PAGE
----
Something stirred in me. He could see in my own eyes that I had heard his silent greeting. But he could also see that I did not yet understand why he had called me that name, nor how or when it was that we might have known each other. It seemed like forever, but finally he held out his hand, and with a quivering smile and a trembling voice he said, "Welcome Roger Singer. I am so glad that you have come." And with a warm smile he nodded and gestured me into the hall.

I sat at the New Arrivals table and gazed around the room, listening to the orchestra playing and the gentle waves of conversation rising and falling all around me. We were as different as humans can be. Young and old and of every creed and nationality imaginable. And yet there was a similar creative fire that burned in each pair of eyes I gazed into. In the presence of so much creative energy I marveled at the thought of the works of beauty that would be created here.

Those next few months passed quickly by. They were so fulfilling, for indeed the creative spirit was alive everywhere I turned. Everyone seemed to be overflowing with its radiance. Each day each of us spent hours of solitude wading in its waters, flowing in its endless reservoir of an infinite wealth of stories yet untold, then joined in salons and over meals sharing and nurturing each other's creative passions.

No one was more nurturing than the Duke himself. He attended nearly every salon and certainly every formal recital. He seemed always to be there in a small circle when a creative work was being shared. He would also visit each of us in our chambers, from time to tome, with words of wise counsel and infinite patience and gentle prodding. He was so filled with passion that one could not leave his presence without feeling that creativity itself was a sacred and precious gift never to be taken for granted.

It was as if he hungered and fed on the creative spirit. But as the Duke fervently drank his fill, rather than diminish the creativity of the guest who had shared his work, one found his own creative flame even brighter and more consuming.

And so it was that in just a few short months I had created a sizable stack of treasures -- poems and stories, drawings and songs. I knew that they would be well received when I returned home. They had touched the hearts of my fellow creators here at Weimar, and without a doubt I knew that these works were destined to touch many other lives for generations to come. But there was something deeper crying out from within my soul, longing to be born. Something great. Something wondrous. All my works would be mere trifles in comparison.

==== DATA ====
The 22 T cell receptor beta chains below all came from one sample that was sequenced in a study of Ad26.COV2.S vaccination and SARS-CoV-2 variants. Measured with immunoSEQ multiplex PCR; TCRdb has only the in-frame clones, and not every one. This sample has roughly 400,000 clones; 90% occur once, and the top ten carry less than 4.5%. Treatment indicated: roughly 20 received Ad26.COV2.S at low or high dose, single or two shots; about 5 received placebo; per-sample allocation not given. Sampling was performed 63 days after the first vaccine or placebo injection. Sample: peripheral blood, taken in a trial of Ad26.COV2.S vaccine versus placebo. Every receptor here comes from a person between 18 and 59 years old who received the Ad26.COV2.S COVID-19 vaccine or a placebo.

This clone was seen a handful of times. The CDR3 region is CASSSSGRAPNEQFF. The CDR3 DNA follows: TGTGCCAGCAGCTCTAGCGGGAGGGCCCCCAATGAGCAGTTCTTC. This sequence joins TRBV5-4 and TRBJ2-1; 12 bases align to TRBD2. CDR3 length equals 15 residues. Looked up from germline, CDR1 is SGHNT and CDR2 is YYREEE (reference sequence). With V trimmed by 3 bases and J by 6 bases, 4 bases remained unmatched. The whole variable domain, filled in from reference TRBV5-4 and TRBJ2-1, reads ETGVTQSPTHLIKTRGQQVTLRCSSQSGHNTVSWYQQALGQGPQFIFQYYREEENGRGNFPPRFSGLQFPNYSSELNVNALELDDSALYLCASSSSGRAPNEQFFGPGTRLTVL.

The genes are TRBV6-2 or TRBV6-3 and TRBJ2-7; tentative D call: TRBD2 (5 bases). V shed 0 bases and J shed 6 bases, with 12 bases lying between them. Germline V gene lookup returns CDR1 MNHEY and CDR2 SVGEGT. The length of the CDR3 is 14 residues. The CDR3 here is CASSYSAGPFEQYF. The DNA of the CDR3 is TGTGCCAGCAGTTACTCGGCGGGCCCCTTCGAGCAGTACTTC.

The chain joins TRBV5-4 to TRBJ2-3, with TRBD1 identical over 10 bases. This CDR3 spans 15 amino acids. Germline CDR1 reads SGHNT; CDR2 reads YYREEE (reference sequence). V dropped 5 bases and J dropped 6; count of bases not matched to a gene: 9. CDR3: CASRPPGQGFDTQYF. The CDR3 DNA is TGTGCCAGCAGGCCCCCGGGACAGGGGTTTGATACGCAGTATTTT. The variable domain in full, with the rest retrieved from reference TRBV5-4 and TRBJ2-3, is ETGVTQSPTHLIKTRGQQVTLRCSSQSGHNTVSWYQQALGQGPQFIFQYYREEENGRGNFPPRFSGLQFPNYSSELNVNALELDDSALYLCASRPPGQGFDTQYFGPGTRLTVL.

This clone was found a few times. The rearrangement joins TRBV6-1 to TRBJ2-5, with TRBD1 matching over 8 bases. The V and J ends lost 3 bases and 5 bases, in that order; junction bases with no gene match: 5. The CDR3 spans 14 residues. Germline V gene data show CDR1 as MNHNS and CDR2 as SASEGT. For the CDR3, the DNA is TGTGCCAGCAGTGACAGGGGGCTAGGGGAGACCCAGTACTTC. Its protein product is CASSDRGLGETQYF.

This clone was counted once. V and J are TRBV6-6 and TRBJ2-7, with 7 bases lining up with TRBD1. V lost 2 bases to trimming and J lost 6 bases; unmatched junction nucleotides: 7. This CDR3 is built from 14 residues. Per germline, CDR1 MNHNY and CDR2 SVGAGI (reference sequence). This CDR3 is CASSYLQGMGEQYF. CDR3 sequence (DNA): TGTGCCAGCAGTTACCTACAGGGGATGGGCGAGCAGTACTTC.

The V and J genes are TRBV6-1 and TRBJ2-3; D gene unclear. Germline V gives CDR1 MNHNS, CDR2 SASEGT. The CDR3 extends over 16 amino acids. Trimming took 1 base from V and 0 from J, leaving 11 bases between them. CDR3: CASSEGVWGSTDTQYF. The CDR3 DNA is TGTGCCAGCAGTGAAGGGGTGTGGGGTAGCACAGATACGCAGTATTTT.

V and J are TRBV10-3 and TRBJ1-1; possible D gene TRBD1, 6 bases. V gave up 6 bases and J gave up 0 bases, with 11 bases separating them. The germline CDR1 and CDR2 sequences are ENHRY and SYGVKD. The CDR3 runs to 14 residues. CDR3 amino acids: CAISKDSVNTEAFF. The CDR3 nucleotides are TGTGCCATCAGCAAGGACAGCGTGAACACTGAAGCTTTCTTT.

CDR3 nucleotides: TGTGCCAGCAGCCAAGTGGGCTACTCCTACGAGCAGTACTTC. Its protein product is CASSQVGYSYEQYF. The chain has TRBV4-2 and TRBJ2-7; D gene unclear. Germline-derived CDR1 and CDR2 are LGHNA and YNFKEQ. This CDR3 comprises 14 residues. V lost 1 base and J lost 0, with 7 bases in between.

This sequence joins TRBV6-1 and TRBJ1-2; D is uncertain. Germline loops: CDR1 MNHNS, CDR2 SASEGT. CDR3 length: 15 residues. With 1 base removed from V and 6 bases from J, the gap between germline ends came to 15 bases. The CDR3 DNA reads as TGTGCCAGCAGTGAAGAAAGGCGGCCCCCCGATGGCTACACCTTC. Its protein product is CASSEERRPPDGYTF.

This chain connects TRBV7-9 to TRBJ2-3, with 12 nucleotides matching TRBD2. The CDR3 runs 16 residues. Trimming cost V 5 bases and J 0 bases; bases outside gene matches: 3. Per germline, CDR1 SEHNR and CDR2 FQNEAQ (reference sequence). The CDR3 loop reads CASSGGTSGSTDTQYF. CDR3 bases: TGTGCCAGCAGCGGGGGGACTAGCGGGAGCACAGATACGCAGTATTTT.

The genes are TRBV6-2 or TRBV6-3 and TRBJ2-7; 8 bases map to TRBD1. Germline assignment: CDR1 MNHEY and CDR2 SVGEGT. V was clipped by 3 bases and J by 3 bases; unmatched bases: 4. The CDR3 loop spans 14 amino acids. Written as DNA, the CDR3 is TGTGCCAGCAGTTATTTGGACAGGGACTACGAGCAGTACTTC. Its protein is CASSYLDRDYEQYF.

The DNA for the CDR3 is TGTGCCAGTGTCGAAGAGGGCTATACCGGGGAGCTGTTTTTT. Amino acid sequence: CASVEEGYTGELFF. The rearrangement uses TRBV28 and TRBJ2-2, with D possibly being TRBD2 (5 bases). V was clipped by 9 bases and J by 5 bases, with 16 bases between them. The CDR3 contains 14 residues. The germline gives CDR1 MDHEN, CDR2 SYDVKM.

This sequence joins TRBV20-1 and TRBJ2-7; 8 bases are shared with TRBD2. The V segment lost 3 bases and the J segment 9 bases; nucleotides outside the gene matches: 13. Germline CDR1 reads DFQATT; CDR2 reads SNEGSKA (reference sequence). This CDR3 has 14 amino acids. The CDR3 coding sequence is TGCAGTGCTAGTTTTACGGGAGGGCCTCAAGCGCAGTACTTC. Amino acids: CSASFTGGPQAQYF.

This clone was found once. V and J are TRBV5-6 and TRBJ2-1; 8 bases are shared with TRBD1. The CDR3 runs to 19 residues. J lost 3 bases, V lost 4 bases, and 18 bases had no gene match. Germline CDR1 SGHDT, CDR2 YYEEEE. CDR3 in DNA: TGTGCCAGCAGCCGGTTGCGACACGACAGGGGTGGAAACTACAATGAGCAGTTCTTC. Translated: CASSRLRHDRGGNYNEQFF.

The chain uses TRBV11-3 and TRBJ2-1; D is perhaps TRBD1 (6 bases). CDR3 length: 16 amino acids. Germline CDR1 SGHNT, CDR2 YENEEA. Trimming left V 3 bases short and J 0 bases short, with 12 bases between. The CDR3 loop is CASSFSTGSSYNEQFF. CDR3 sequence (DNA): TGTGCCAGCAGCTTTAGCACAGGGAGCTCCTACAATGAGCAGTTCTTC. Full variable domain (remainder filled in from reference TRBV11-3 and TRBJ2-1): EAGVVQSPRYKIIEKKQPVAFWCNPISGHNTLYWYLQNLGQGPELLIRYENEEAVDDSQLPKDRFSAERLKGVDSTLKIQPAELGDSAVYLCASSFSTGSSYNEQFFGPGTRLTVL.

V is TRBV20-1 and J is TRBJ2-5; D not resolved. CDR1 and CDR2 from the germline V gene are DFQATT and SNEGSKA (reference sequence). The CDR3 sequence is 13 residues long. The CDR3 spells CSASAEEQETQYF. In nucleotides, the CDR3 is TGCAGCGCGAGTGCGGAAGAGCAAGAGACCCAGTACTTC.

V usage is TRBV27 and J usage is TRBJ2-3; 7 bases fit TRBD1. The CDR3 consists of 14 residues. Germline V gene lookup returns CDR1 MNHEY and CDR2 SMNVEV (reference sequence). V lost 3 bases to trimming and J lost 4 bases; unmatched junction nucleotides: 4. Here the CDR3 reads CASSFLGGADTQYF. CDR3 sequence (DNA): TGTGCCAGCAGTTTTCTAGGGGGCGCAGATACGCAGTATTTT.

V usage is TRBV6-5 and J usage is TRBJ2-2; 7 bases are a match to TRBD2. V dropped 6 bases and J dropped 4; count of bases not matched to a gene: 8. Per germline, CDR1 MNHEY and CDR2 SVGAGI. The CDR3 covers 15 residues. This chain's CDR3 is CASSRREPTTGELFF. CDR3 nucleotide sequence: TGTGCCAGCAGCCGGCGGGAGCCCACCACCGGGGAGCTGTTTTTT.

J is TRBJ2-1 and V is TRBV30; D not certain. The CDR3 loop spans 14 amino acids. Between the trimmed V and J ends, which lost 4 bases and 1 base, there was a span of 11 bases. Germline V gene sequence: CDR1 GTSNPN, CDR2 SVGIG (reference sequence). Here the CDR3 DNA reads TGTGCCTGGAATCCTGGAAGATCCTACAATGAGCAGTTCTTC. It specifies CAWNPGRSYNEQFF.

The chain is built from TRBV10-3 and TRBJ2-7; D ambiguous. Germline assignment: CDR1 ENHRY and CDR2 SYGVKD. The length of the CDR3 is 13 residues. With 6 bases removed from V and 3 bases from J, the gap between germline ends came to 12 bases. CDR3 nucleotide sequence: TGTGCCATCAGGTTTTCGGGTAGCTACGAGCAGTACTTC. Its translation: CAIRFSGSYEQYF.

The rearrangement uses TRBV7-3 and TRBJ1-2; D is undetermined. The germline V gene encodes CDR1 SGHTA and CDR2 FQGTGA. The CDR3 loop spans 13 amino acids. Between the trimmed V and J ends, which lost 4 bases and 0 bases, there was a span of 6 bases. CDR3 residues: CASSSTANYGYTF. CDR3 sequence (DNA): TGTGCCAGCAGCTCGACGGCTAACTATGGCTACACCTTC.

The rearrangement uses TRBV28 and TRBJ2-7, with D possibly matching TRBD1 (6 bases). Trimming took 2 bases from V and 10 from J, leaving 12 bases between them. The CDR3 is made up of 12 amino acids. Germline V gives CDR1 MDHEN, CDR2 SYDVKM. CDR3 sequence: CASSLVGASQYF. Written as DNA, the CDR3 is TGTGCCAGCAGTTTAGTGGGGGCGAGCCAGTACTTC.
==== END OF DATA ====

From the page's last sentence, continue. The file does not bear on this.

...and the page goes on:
I would begin each day certain that this new work I'd begun would be The One that would transform the world and all the creative worlds yet to be. It would burn inside and passionately flow, but when I was done, I knew it wasn't the elusive treasure I'd aimed for.

Ali Galip and Francesca did indeed become my closest friends there at Weimar as I'd first envisioned. Their works were so inspiring to me, and I could see that my creative attempts touched their hearts as well. That made me so glad. When I tried to explain the frustration I felt, though, they didn't quite understand. They felt completely fulfilled in their own creative passions. They'd never created more beautiful work in all their lives. The spirit at Weimar was helping them to aspire to their truest potential and they were more than satisfied with the fruits of their labors.

"Your works are so beautiful," they cried in disbelief. "How can you call them mere trifles!"

I knew that the Duke understood before I even shared my longing with him. When I finally did get up the nerve to discuss it with him, he gazed at me with a knowing look and he sighed deeply. "Come, Roger. It's a lovely night. Let us go for a walk and listen to the songs of the stars."

The sky was magically alive with twinkling diamonds, and the whispering summer breeze brought a symphony of fragrances and the melodies of crickets and frogs. The world was alive.

We walked along breathing in the night in silence, listening, watching, and feeling the pulse of life itself flowing unbridled all around us. "Passion is the door into eternity," the Duke of Weimar began softly as we sat along the wall and gazed out at the moon and stars shimmering in the lake below. I wasn't sure what to say.